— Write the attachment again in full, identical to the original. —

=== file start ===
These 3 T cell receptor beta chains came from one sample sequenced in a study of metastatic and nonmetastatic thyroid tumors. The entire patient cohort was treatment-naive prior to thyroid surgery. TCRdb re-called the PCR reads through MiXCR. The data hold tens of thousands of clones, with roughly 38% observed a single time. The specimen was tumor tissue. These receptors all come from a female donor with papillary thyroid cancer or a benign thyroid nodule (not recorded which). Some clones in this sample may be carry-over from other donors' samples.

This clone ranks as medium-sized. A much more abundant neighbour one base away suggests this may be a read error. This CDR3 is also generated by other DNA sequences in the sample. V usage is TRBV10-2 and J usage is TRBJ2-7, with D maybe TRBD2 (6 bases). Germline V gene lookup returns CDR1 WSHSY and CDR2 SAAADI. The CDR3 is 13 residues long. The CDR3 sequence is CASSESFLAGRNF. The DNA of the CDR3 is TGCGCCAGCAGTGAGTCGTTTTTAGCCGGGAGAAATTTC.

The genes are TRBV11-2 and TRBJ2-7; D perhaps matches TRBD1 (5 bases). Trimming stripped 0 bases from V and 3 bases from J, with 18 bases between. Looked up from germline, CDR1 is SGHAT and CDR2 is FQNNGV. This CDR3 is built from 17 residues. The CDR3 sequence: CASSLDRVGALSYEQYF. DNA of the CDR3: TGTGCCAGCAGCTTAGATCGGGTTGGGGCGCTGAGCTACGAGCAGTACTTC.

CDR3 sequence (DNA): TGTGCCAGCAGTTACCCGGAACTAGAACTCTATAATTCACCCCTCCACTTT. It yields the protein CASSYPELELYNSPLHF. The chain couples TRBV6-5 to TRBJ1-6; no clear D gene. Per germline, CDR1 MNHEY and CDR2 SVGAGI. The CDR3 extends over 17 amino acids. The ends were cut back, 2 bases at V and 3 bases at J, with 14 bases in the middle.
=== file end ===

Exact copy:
These 3 T cell receptor beta chains came from one sample sequenced in a study of metastatic and nonmetastatic thyroid tumors. The entire patient cohort was treatment-naive prior to thyroid surgery. TCRdb re-called the PCR reads through MiXCR. The data hold tens of thousands of clones, with roughly 38% observed a single time. The specimen was tumor tissue. These receptors all come from a female donor with papillary thyroid cancer or a benign thyroid nodule (not recorded which). Some clones in this sample may be carry-over from other donors' samples.

This clone ranks as medium-sized. A much more abundant neighbour one base away suggests this may be a read error. This CDR3 is also generated by other DNA sequences in the sample. V usage is TRBV10-2 and J usage is TRBJ2-7, with D maybe TRBD2 (6 bases). Germline V gene lookup returns CDR1 WSHSY and CDR2 SAAADI. The CDR3 is 13 residues long. The CDR3 sequence is CASSESFLAGRNF. The DNA of the CDR3 is TGCGCCAGCAGTGAGTCGTTTTTAGCCGGGAGAAATTTC.

The genes are TRBV11-2 and TRBJ2-7; D perhaps matches TRBD1 (5 bases). Trimming stripped 0 bases from V and 3 bases from J, with 18 bases between. Looked up from germline, CDR1 is SGHAT and CDR2 is FQNNGV. This CDR3 is built from 17 residues. The CDR3 sequence: CASSLDRVGALSYEQYF. DNA of the CDR3: TGTGCCAGCAGCTTAGATCGGGTTGGGGCGCTGAGCTACGAGCAGTACTTC.

CDR3 sequence (DNA): TGTGCCAGCAGTTACCCGGAACTAGAACTCTATAATTCACCCCTCCACTTT. It yields the protein CASSYPELELYNSPLHF. The chain couples TRBV6-5 to TRBJ1-6; no clear D gene. Per germline, CDR1 MNHEY and CDR2 SVGAGI. The CDR3 extends over 17 amino acids. The ends were cut back, 2 bases at V and 3 bases at J, with 14 bases in the middle.